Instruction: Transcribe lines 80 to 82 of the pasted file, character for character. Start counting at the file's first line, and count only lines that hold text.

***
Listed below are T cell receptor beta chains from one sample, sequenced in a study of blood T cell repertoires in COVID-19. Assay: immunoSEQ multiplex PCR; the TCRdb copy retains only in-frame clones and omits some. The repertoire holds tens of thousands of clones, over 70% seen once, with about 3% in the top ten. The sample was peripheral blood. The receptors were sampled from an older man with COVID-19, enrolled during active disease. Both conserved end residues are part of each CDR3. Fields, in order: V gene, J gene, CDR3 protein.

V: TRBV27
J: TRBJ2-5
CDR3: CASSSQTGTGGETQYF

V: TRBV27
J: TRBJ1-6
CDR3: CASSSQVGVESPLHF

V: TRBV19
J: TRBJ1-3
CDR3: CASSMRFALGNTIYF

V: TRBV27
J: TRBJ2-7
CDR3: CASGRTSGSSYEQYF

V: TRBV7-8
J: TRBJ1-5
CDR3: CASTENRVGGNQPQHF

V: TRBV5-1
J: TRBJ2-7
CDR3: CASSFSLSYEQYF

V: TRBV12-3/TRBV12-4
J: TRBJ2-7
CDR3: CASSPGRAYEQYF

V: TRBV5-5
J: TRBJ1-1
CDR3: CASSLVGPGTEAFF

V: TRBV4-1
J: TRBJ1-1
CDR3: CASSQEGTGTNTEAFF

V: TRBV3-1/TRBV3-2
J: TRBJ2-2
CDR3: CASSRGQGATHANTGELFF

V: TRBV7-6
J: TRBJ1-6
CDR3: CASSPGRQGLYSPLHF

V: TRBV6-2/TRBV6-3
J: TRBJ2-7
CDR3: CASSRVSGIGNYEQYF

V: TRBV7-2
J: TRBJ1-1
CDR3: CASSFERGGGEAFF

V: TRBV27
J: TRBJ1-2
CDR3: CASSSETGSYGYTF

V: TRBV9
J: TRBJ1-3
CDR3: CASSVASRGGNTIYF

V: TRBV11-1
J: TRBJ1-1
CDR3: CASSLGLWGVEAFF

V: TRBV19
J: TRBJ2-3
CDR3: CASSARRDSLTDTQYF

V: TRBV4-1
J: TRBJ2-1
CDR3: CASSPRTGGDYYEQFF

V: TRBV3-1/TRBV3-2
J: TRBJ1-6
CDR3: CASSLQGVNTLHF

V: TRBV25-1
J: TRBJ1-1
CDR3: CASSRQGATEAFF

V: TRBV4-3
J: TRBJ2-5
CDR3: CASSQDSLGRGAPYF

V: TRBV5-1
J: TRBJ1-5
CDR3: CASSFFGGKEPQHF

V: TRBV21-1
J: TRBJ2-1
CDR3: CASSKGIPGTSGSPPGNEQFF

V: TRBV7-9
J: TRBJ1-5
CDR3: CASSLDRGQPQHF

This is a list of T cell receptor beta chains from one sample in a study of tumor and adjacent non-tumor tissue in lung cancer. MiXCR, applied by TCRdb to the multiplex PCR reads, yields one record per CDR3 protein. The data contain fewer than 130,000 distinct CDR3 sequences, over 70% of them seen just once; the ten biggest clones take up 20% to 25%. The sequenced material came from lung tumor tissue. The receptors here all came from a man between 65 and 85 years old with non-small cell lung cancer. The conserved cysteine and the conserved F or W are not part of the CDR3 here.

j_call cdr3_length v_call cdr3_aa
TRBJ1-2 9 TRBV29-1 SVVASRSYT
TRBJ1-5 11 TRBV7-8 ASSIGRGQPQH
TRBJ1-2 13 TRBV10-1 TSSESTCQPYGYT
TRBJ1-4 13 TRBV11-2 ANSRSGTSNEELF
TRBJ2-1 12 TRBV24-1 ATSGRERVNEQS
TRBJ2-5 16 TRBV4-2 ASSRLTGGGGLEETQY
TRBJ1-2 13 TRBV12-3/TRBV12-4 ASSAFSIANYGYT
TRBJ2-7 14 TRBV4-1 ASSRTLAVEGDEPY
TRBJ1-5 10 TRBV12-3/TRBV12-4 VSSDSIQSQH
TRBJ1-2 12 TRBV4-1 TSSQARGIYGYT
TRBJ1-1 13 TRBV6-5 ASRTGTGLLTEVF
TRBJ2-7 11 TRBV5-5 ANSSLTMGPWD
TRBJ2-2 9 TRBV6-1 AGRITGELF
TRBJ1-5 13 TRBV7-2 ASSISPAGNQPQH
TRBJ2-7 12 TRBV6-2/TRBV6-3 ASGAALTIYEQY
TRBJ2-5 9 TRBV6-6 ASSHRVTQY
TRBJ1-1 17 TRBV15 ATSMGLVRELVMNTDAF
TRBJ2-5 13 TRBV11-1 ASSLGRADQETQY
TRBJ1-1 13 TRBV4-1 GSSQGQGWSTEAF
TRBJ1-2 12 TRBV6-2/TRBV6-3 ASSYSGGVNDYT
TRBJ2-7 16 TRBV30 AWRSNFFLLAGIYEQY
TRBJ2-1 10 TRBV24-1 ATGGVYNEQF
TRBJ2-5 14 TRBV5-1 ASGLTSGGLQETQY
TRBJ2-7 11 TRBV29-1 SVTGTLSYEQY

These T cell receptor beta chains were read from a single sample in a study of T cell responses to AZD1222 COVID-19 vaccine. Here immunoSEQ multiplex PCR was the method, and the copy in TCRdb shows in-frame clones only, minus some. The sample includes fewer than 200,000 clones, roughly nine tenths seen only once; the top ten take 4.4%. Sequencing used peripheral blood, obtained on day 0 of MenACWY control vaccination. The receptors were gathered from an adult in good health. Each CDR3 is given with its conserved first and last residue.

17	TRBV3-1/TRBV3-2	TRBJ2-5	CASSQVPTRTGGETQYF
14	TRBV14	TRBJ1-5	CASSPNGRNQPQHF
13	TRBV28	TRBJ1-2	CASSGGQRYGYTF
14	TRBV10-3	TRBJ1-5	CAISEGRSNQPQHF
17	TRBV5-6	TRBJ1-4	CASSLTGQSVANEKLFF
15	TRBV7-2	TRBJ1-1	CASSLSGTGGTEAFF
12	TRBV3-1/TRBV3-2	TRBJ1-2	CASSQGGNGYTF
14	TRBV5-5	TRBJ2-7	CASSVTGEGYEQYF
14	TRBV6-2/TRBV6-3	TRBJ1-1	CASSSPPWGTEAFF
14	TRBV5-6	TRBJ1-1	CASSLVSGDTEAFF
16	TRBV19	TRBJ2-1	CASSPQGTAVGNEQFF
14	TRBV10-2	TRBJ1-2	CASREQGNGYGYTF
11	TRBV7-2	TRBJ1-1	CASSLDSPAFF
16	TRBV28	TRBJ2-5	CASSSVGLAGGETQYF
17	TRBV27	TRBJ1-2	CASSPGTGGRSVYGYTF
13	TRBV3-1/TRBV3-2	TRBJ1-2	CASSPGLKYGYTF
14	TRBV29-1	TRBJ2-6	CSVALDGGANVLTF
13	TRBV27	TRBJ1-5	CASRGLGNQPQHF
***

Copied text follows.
TRBJ2-1 12 TRBV24-1 ATSGRERVNEQS
TRBJ2-5 16 TRBV4-2 ASSRLTGGGGLEETQY
TRBJ1-2 13 TRBV12-3/TRBV12-4 ASSAFSIANYGYT